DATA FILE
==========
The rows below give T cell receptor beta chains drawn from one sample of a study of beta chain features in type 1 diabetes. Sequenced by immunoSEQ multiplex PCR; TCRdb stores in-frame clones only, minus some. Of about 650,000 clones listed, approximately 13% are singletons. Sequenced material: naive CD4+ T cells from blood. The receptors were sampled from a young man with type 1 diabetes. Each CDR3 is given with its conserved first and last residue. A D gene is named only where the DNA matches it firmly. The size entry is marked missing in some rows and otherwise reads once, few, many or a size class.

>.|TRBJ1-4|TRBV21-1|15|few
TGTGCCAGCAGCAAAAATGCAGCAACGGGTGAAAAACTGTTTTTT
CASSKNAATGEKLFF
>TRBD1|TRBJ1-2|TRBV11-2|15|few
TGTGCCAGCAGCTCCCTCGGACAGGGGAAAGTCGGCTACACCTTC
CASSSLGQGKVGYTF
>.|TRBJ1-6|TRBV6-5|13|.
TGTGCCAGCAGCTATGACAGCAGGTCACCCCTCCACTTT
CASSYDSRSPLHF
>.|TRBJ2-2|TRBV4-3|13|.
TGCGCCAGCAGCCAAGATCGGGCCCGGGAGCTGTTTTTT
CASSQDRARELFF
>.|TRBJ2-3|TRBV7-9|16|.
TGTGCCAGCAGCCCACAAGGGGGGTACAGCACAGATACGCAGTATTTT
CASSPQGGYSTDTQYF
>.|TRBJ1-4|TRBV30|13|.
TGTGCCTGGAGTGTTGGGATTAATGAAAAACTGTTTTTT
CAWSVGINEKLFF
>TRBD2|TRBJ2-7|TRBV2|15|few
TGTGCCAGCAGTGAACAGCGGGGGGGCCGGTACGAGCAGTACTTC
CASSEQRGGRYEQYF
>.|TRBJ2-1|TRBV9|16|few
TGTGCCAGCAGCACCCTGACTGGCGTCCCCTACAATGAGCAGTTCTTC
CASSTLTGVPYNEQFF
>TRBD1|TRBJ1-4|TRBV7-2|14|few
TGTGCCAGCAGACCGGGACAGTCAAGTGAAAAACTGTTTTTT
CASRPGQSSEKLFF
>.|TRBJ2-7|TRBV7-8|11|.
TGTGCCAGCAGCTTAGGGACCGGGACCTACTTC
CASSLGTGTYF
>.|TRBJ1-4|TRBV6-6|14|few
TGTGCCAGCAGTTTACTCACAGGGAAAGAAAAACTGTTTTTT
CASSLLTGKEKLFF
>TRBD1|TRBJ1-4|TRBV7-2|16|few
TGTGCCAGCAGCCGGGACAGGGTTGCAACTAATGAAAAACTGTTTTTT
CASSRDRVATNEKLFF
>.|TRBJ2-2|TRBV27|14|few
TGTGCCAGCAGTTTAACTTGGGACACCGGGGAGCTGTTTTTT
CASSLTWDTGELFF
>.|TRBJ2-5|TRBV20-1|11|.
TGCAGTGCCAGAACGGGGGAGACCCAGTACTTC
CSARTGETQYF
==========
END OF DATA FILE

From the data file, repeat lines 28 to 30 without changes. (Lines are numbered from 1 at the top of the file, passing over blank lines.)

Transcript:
CASRPGQSSEKLFF
>.|TRBJ2-7|TRBV7-8|11|.
TGTGCCAGCAGCTTAGGGACCGGGACCTACTTC